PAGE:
¶ 9 To establish a claim for negligence, a plaintiff must prove the existence of a duty of the defendant to the plaintiff, a breach of that duty, and an injury proximately caused by the breach. Boyle v. City of Phoenix, 115 Ariz. 106, 107, 563 P.2d 905, 906 (1977). The standard of care owed by a livestock owner in Arizona was defined in *1161 Carrow Co. v. Lusby, 167 Ariz. 18, 24, 804 P.2d 747, 753 (1990). In Arizona, “an owner of livestock owes a duty of ordinary care to motorists traveling on a public highway in open range.” Id. at 24, 804 P.2d at 753. The standard is one of reasonable conduct in light of the apparent risk. Id. However, “in open range territory, the mere failure to prevent one's cattle from entering the highway, by erecting fences or otherwise, does not constitute conduct falling below the standard of care required of livestock owners.” Id. at 25, 804 P.2d at 754. To establish a breach of duty by a livestock owner in open range territory, a plaintiff must point to specific acts or omissions by the defendant that caused the damages. Id. Carrow does not provide further guidance as to what types of acts or omissions might establish a breach of standard of care.
¶ 10 On appeal, the Brookovers argue that they presented sufficient evidence to raise a question of fact as to whether Roberts breached a standard of ordinary care other than by merely failing to prevent its cattle from entering the highway. The Brookovers presented evidence that Roberts-through Marvin Roberts, one of two shareholders of Roberts Enterprises, Inc., and Norman Patrick Lauderdale, the ranch foreman for Roberts Enterprises, Inc.-was aware of the risk of significant numbers of collisions between cattle and automobiles when cows were allowed to graze in the vicinity of a paved highway. Marvin Roberts had approximately thirty years and Lauderdale approximately fifty years of experience in the cattle business. Each testified in deposition to an increased number of collisions between automobiles and cattle when a road passing through a grazing area is paved. Marvin Roberts testified that, with regard to three other ranches he had previously leased or owned, he noted a definite increase in cattle-automobile collisions after the road was paved. In one case he expressed the wish that the county had fenced the road to protect his cattle and motorists on the highway.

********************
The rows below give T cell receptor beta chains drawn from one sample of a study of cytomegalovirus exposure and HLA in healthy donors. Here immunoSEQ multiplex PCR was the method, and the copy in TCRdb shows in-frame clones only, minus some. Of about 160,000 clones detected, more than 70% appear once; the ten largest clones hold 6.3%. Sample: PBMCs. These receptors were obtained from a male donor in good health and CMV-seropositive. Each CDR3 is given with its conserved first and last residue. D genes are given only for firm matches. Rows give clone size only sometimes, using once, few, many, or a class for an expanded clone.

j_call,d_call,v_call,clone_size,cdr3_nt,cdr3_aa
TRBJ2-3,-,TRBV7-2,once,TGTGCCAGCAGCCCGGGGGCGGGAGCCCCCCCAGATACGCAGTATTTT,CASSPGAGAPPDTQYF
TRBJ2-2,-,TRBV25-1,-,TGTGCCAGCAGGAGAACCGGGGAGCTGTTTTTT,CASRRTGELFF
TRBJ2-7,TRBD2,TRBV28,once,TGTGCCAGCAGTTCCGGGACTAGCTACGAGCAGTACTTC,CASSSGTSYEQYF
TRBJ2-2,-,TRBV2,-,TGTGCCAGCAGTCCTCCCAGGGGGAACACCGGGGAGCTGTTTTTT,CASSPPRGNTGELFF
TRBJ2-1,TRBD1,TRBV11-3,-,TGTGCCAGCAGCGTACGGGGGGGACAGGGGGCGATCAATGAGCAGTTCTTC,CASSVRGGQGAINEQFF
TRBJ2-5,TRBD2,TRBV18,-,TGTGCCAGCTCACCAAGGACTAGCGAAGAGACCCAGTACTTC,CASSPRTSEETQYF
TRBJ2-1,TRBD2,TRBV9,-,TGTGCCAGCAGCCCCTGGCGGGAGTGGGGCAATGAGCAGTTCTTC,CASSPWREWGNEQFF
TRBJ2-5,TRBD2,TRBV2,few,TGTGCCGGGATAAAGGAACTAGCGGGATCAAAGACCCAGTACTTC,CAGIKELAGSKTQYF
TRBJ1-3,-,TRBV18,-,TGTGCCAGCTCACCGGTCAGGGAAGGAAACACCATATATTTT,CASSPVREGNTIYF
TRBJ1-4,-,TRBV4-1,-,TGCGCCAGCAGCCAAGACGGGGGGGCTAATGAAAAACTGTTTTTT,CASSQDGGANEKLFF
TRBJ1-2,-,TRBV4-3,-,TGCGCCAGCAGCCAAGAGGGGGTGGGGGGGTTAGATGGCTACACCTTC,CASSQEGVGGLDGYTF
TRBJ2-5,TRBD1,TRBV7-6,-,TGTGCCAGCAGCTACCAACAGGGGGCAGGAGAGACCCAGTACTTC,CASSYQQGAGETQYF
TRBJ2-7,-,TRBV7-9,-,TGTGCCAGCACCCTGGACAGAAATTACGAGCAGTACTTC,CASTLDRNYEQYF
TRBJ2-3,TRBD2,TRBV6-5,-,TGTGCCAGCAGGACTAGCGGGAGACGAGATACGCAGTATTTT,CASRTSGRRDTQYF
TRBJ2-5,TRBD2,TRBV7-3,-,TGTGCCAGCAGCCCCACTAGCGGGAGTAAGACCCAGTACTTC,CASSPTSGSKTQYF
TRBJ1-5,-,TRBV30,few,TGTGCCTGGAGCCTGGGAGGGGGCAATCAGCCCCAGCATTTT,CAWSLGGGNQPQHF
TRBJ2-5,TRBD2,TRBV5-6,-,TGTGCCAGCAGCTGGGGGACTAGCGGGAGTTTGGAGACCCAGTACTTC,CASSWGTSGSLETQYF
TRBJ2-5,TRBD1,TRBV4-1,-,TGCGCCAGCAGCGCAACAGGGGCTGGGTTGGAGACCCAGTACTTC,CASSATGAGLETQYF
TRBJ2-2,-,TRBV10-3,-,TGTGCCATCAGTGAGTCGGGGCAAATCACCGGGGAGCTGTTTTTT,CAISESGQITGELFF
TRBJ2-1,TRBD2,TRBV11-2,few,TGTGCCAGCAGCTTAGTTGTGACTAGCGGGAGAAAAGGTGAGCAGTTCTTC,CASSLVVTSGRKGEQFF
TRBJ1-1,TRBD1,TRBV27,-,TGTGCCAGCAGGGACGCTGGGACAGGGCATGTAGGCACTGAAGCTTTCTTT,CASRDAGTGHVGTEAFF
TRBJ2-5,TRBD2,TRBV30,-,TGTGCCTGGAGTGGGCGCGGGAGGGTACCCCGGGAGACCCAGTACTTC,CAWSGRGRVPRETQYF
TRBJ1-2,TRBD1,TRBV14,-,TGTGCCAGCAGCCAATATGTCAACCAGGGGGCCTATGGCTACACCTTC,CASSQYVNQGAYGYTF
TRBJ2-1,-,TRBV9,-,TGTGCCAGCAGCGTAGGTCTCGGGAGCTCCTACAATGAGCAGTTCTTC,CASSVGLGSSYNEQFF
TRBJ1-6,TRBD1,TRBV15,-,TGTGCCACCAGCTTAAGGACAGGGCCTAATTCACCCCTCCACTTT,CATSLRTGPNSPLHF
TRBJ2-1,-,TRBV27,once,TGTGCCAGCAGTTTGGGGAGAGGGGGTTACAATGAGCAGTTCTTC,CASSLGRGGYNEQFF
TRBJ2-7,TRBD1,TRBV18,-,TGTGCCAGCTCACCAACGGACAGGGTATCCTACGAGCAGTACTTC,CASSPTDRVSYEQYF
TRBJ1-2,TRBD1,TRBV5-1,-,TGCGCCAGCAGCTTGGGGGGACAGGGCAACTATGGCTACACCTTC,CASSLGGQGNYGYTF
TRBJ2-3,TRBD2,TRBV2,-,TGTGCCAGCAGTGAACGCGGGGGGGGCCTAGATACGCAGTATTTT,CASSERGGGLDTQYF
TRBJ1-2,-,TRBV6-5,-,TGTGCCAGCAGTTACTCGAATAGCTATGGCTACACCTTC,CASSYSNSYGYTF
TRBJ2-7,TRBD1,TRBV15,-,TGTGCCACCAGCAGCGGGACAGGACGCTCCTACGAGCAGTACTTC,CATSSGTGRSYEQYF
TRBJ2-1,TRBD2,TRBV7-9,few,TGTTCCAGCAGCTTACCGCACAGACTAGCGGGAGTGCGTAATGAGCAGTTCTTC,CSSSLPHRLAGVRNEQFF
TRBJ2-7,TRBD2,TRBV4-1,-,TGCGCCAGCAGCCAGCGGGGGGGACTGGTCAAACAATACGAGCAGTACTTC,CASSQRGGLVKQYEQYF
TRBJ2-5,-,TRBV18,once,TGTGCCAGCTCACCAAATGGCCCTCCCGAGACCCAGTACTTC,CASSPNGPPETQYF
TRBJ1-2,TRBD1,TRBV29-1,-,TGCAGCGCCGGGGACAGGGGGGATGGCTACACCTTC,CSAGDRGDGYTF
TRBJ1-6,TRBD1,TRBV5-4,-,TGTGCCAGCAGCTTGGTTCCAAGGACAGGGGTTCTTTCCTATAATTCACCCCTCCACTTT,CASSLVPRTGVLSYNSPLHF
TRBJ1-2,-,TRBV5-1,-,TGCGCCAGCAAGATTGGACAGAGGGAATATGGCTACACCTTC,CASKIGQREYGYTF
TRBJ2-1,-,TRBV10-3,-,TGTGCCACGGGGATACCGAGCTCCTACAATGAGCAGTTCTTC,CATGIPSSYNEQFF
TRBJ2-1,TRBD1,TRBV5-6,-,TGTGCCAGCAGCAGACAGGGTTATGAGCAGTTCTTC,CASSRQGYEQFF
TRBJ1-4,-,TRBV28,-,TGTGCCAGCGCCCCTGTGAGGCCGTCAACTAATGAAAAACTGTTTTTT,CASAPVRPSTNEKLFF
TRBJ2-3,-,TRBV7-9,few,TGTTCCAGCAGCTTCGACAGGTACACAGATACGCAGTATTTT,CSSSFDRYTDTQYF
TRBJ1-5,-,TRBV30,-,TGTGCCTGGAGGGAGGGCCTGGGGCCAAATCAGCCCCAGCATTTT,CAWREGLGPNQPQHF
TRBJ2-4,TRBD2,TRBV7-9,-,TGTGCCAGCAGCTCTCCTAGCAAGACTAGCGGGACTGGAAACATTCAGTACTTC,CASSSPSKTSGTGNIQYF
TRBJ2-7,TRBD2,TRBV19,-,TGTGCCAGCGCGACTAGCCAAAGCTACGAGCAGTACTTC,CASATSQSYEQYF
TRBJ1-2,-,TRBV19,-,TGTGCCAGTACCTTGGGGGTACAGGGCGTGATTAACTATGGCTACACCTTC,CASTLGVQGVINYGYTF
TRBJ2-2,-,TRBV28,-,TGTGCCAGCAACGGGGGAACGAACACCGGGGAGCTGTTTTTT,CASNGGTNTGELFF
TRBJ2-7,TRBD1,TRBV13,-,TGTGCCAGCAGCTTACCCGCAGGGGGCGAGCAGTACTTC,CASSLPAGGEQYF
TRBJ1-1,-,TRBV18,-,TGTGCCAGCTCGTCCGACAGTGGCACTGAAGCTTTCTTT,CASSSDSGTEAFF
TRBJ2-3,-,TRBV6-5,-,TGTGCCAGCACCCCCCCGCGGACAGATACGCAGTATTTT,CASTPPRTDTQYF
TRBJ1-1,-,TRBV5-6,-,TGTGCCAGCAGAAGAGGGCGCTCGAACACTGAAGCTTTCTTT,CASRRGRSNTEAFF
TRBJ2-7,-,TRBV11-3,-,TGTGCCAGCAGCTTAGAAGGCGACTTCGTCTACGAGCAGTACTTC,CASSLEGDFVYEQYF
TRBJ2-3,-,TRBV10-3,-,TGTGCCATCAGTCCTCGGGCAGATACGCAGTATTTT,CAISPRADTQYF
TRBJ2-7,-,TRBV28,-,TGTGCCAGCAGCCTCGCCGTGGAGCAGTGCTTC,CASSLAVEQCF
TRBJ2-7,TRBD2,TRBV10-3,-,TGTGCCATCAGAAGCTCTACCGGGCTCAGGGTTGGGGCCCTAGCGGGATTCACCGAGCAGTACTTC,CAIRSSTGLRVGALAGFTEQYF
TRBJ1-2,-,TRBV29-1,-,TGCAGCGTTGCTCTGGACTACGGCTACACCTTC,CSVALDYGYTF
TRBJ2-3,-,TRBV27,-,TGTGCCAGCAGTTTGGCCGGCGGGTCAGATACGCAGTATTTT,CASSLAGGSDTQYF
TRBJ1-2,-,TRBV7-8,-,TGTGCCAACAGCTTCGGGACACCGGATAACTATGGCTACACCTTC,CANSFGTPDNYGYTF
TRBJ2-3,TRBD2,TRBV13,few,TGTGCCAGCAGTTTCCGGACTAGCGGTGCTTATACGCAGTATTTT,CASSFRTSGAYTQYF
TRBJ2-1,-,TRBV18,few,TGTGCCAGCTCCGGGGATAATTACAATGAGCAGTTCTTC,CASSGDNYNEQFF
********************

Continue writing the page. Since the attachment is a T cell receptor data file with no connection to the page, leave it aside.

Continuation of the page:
¶ 11 Roberts argues that its knowledge and experience regarding other ranches is irrelevant because none of it relates to any accidents on the Salome Highway through the Clem Allotment. Roberts also argues that the Brookovers have not demonstrated sufficient similarities between the specific conditions and locations under which the prior collisions at other ranches occurred and the conditions under which the Brookover accident occurred.
¶ 12 For purposes of showing notice of a dangerous condition, evidence of prior incidents must be shown to have occurred under conditions similar to the conditions of the incident at issue. Burgbacher v. Mellor, 112 Ariz. 481, 483, 543 P.2d 1110, 1112 (1975). Conditions, however, need be similar only in general character and not precisely the same. Id. (citation omitted).
¶ 13 Here, the record indicates that the accident involving the Brookovers was the first reported cattle-automobile accident to occur on the Salome Highway through the Clem Allotment since Roberts began to lease the premises. In addition, the record contains no evidence that Roberts was aware of any personal injuries resulting from collisions between motorists and cattle on the Salome Highway across the Clem Allotment. From this evidence, a jury could not find that Roberts had notice of any specific dangerous condition created by its cattle at any particular point on the highway.